VOL. 126 | NO. 204 | Wednesday, October 19, 2011
Guerrilla Sales & Marketing
Understand Gen Y To Reach Them
By Lori Turner
Editor’s Note: This is the first in a two-part series. Gen Y is misunderstood – in the workplace and to businesses targeting this generation. Often described as the “entitled generation” with a less-than-stellar work ethic, there’s more to this generation than meets the eye. Failure to understand what drives this group can be costly.
They have more money of their own to spend than any prior generation. In addition to wielding their own financial power, they strongly influence the purchases of their Boomer parents as well – making them a force to be reckoned with.
Also called “Millennials,” they are ages 16 to 33 and make up 28 percent of the U.S. population. They are 80 million strong – making this generation the second largest since the Baby Boomers, which barely outpace Gen Y these days.
Gen Y is very plugged in. Internet, reality TV and digital music are major influencers. Computers are more important than TV, because they can find TV programming on the Internet as well.
Not distinguishing well between “want” and “need,” they’re often willing to spend unwisely on the “next cool thing.” They are, however, more brand-loyal than the generation before them. Lock in that loyalty at an early age, or risk this generation finding your brand irrelevant.
While they can be quick to buy, they don’t like to feel they’re being sold to. They appreciate a more authentic approach. Give them the basic information that allows them to make an informed decision versus taking a strong-armed sales approach. With that said, this generation likes to be wowed and is particularly receptive to outrageous guerrilla-marketing approaches – especially when they stumble upon them on their own.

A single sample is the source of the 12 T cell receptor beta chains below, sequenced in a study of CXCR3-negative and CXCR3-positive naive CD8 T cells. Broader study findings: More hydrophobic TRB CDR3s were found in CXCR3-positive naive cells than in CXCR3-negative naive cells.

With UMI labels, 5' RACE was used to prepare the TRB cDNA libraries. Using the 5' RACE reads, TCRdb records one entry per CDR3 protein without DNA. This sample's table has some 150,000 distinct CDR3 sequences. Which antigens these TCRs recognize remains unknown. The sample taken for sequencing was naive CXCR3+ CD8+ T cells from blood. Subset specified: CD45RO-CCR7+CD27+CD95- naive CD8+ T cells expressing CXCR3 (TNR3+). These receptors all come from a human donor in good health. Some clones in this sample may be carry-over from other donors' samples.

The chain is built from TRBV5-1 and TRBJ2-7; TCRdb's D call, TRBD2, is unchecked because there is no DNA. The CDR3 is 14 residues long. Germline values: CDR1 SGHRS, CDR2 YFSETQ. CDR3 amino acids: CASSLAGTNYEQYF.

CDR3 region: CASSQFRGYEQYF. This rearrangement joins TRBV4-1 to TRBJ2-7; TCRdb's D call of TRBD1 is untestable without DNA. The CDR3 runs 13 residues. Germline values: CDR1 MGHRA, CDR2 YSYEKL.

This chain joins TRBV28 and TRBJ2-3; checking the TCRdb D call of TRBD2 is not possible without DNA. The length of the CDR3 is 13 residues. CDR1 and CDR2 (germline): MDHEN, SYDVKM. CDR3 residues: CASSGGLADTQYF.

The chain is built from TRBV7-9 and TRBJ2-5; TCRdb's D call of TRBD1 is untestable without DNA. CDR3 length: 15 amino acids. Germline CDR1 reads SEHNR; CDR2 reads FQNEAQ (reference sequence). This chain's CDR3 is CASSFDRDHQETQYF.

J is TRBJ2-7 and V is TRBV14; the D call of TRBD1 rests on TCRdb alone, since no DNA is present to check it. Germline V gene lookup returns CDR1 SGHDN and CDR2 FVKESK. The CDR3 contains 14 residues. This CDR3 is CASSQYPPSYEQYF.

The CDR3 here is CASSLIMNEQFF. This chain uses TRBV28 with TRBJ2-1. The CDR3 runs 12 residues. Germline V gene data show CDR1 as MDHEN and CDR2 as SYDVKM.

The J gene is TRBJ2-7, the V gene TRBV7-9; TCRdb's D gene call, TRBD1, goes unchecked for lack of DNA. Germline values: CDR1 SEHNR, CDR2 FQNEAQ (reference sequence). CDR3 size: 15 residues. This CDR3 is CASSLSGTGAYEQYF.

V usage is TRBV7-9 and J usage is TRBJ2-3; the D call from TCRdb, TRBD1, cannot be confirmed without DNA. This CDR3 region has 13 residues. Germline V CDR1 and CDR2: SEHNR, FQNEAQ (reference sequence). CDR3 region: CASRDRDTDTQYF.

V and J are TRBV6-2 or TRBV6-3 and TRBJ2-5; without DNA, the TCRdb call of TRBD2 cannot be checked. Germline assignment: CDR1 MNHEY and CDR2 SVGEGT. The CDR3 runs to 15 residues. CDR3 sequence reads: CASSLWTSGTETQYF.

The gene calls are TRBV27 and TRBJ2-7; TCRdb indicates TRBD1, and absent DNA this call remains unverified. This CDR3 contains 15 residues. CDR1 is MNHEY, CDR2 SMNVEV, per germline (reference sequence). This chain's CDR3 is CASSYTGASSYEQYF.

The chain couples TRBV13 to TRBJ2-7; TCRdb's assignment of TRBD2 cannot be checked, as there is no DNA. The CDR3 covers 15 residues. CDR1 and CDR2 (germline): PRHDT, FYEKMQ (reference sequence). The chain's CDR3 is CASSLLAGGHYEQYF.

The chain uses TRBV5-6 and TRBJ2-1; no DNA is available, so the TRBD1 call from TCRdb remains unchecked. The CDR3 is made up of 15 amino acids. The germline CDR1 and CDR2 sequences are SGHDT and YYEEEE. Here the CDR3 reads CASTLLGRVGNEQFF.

They are multitaskers and love the instant access of the digital age. If your website is slow or clunky, they’re gone in an instant. Don’t count on this generation to give your out-of-date brand a second chance.
As kids, their Baby Boomer parents hovered over their every activity, catering to their every need and treating them like fragile crystal. For this reason, Gen Y feels entitled to having it their way. They want products personalized around their needs, and they want them fast.
They’re not absent of work ethic, however. They merely appreciate a better balance than their Gen X counterparts. Gen Y would prefer to work for a greater vision or a cause that they can get excited about.
Due to tragedies like 9/11 and the Columbine school shooting, Gen Y wants to cure the world of its problems. So speak to this group about your greater purpose rather than what you’re trying to sell, and you’re more likely to connect.
Generation Y is conservative and family-focused. They often marry young. With both parents often working, they’ve spent more time alone than other generations, thus the desire for a strong sense of family.
Check back next week for the communication channels and messaging strategies that resonate most with Generation Y.
Lori Turner is an award-winning columnist and managing partner of RedRover Sales & Marketing, www.redrovercompany.com. You can follow RedRover on Twitter (@redrovercompany and @loriturner) and Facebook (facebook.com/redrovercompany).